We are happy to announce the latest issue of Communication Design Quarterly (Volume 7 Issue 2) is now live:
Editorial by Derek G. Ross
Guest Editorial by Mike Albers
Testing the Difference Between Appearance and Ability Customization by Ryan Rogers and Laura Dunlow
Reducing Harm by Designing for Opioid Users’ Contexts: The Chicago Recovery Alliance’s Community-Based Context of Use and PwrdBy’s Technology-Based Context of Use by Kristen Marie Bivens
DJs, Playlists, and Community: Imagining Communication Design through Hip Hop by Victor Del Hierro
How Developers Use API Documentation: An Observation Study by Michael Meng, Stephanie Steinhardt, and Andreas Schubert
Queering Consent: Design and Sexual Consent Messaging by Avery C. Edenfield
Book Review: Rhetoric and Experience Architecture by Leslie Hankey
This study examines a document produced by the United States Department of Homeland Security handed out to immigrant parents during the “Family Separation Policy” crisis of 2018. The article examines whether such a document could be ethically tested for usability. Ultimately, the text argues that by the standards of the Belmont Report and the best practices in usability research, such a document would be extremely difficult (if not impossible) to test ethically. It argues that, while usability testing is an excellent tool for exploring how users interact with texts that can have life- changing consequences, it may also be used as a tool to perpetuate injustice and marginalize potential users.
Dear SIGDOC Community,
I am pleased to announce the results of the ACM SIGDOC Election Results and present the newly elected SIGDOC Executive Board (for the term of 1 July 2019 – 30 June 2021.)
Recently, there has been a lot of talk about how conferences communicate their values. The SIGDOC Executive Committee and the 2019 conference committee is thinking about how the conference communicates the values of the organization and the committee. Over the
by Richard Colby and Rebekah Shultz Colby
Changes in technology, development philosophy, and scale have required game designers to change how they communicate and mediate design decisions. Traditional game design studios used an extensive game design document (GDD), a meta-genre that described most of the game before it was developed. Current studies suggest that this is no longer the case. We conducted interviews at four independent game studios in order to share their game design documentation processes, revealing that, while an exhaustive GDD is rare, the meta-genre functions are preserved in a variety of mediated ways.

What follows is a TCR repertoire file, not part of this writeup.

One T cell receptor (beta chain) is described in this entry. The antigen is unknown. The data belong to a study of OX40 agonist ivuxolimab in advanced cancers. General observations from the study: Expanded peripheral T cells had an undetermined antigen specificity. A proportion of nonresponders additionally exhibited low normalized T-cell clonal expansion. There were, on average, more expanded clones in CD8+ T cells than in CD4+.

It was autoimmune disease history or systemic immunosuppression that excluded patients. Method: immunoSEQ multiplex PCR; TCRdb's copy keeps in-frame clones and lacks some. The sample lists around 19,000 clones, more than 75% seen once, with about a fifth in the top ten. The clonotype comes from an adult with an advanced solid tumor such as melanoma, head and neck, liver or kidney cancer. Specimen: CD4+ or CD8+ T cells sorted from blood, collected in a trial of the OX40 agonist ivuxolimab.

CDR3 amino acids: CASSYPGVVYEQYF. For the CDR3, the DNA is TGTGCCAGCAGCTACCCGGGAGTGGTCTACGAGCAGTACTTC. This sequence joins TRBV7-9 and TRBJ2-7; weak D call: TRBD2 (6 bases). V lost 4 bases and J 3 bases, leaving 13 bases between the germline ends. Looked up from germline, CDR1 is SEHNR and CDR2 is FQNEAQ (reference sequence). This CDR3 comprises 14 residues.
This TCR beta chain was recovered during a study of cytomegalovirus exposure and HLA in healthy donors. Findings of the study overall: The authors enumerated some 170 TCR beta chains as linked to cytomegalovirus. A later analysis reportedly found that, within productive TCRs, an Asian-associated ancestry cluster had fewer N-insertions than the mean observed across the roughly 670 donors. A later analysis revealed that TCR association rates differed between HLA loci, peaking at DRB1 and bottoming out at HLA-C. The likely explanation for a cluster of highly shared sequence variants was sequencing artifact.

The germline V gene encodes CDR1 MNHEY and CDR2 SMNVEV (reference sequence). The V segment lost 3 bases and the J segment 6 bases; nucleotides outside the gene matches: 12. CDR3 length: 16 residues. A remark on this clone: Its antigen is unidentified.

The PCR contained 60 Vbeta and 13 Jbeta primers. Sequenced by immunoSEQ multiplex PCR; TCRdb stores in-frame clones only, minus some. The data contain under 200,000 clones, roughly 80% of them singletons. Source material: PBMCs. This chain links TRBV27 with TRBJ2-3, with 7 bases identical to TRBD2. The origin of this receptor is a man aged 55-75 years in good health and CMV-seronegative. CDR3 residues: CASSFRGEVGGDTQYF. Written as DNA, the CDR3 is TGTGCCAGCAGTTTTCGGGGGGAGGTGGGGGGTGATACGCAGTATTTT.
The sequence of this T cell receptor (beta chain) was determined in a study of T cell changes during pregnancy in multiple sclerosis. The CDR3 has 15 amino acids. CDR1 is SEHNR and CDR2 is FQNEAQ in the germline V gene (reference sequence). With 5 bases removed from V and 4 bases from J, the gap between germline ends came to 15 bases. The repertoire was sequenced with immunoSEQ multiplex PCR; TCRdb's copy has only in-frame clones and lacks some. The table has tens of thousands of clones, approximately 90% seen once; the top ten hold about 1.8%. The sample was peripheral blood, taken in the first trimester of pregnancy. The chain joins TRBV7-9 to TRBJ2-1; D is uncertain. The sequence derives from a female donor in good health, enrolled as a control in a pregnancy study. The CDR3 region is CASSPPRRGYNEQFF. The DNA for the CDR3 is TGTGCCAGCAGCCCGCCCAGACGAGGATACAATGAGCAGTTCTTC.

SIGDOC is pleased to announce the winner of the 2019 Rigo Award, Samantha Blackmon, Associate Professor of Rhetoric and Composition at Purdue University. The Rigo award celebrates an individual’s lifetime contribution to the field of communication design.
We are pleased to announce the winners of the 2019 SIGDOC Career Advancement Grants. Participatory Communication Design of Mapping Borderlands: Decolonizing Cartographic Information Design and Creating a Participatory Mapping Interface by Eda Ozyesilpinar, Ph.D. and Victor Del Hierro, Ph.D. Improving
We are happy to announce the latest issue of Communication Design Quarterly (Volume 7 Issue 1) is now live: Guest Editorial: The Revenge of Plato’s Pigs by Sarah-Beth Hopton Maps, Silence, and Standing Rock: Seeking a Visuality for the Age of Environmental
Dear Colleagues, It’s time to vote! If your ACM SIGDOC membership is current, you should have received an email today to signify your opportunity to vote for our next Executive Committee for ACM SIGDOC. I encourage you to take the
by Avery C. Edenfield
For decades, sexual violence prevention and sexual consent have been a recurrent topic on college campuses and in popular media, most recently because of the success of the #MeToo movement. As a result, institutions are deeply invested in communicating consent information. This article problematizes those institutional attempts to teach consent by comparing them to an alternative grounded in queer politics. This alternative information may provide a useful path to redesigning consent information by destabilizing categories of gender, sexuality, and even consent itself.